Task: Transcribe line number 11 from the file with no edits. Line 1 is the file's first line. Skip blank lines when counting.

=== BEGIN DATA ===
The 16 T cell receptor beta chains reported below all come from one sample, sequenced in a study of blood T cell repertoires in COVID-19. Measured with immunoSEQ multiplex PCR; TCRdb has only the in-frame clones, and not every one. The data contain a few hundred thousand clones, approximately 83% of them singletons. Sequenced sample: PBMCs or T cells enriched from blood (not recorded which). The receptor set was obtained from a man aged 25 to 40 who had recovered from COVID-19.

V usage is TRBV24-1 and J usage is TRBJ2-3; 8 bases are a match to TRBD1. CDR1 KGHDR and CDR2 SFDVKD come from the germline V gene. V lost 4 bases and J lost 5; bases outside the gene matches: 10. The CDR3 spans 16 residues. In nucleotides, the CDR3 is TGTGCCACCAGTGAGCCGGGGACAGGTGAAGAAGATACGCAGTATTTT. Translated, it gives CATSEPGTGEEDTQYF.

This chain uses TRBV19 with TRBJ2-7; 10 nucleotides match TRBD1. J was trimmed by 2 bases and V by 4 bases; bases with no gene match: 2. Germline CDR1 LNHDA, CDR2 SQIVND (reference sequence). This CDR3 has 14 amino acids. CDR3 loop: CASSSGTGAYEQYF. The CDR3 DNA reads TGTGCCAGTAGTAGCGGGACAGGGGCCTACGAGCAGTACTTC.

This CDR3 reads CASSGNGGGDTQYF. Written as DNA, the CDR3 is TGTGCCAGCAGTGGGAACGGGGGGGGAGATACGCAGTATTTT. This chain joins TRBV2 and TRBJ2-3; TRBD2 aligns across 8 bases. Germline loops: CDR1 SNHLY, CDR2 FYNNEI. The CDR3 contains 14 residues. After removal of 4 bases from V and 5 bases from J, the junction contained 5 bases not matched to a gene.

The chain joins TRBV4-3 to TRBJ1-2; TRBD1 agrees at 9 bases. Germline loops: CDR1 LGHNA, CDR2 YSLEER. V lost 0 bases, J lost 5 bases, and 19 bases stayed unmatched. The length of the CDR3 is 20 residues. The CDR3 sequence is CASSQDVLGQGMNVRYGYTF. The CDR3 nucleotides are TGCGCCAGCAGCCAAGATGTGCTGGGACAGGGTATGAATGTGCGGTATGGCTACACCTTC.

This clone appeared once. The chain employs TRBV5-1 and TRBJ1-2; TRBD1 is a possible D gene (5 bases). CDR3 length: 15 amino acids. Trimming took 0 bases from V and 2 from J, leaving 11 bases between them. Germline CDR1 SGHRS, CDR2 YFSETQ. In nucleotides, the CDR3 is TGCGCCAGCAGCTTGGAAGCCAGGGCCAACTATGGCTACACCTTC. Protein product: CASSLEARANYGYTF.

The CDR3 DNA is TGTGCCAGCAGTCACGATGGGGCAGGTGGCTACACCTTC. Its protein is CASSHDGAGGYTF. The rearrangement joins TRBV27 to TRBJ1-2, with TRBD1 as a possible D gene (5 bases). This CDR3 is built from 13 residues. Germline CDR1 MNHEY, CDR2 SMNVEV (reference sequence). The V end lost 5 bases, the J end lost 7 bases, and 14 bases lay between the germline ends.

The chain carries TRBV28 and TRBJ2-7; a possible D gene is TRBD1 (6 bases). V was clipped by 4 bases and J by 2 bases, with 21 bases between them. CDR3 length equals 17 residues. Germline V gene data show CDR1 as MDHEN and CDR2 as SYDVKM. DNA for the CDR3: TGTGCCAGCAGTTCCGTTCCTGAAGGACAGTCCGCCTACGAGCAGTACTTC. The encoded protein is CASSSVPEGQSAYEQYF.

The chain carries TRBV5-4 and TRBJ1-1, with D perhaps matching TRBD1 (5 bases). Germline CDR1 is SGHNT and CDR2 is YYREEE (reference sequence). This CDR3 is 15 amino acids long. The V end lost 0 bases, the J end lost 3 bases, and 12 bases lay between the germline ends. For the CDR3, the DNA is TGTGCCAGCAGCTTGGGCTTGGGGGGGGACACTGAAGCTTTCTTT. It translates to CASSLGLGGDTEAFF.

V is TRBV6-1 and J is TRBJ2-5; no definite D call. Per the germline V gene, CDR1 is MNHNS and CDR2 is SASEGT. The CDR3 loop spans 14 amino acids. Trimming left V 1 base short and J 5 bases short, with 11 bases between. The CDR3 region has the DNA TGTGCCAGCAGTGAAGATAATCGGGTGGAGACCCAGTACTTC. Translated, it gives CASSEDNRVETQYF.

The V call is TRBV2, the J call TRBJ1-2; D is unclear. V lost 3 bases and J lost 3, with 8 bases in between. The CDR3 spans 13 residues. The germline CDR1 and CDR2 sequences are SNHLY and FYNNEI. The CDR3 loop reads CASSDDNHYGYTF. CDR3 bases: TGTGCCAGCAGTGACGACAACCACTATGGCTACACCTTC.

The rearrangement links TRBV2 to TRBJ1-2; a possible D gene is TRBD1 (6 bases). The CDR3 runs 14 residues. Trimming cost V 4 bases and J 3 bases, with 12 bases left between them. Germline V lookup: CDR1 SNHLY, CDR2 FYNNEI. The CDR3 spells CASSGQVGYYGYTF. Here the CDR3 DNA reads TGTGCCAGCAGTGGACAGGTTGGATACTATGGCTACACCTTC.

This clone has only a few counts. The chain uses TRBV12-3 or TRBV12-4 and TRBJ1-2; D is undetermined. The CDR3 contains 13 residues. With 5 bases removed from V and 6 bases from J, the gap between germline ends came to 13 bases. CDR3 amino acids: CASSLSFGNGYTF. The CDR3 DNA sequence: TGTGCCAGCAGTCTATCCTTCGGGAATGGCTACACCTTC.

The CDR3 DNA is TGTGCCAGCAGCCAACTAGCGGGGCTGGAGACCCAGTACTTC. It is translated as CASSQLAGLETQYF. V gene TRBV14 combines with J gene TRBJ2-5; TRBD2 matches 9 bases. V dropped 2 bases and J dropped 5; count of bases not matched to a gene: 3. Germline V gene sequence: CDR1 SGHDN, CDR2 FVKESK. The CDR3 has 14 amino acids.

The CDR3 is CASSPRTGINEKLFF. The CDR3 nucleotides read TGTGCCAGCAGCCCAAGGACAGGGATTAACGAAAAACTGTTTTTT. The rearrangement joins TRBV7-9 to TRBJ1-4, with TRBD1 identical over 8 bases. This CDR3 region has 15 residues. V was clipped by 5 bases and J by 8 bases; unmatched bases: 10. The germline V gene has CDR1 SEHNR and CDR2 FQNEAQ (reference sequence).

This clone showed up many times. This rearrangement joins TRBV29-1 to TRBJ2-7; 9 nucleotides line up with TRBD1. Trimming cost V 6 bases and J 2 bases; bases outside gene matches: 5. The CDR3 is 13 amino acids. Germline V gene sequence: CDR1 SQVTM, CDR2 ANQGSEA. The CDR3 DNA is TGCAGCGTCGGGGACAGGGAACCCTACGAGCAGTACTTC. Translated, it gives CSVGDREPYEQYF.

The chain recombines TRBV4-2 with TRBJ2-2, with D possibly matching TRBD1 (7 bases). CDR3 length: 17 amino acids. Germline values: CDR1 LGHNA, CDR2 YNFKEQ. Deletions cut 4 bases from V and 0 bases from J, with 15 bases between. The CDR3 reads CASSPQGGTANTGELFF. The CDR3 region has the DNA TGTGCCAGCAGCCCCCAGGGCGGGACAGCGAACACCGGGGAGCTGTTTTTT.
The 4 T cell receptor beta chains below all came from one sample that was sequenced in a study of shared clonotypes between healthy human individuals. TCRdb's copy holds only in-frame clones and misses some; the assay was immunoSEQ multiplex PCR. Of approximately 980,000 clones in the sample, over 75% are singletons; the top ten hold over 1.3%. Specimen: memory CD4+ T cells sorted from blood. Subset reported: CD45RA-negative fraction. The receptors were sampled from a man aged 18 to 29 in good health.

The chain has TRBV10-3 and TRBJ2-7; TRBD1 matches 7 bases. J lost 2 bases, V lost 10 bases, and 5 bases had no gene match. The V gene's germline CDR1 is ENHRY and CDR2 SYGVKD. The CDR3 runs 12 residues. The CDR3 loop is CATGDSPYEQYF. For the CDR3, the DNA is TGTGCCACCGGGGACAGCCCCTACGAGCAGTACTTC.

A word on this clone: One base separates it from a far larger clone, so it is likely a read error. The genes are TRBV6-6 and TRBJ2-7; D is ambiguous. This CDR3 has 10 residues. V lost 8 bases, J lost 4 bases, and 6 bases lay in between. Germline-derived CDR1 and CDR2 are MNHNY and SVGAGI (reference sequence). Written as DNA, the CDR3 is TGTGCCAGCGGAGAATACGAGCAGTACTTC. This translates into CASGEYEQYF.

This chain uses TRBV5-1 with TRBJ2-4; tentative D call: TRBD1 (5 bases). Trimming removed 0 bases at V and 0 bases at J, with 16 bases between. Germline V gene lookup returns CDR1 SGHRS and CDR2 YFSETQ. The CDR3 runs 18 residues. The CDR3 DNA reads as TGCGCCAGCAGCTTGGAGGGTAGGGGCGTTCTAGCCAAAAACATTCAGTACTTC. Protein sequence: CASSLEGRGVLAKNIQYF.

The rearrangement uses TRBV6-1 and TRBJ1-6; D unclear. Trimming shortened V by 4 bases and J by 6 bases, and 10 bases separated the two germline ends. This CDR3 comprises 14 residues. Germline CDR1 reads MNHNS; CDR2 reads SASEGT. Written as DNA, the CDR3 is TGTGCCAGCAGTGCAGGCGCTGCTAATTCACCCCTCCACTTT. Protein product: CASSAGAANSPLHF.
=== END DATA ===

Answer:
The V call is TRBV2, the J call TRBJ1-2; D is unclear. V lost 3 bases and J lost 3, with 8 bases in between. The CDR3 spans 13 residues. The germline CDR1 and CDR2 sequences are SNHLY and FYNNEI. The CDR3 loop reads CASSDDNHYGYTF. CDR3 bases: TGTGCCAGCAGTGACGACAACCACTATGGCTACACCTTC.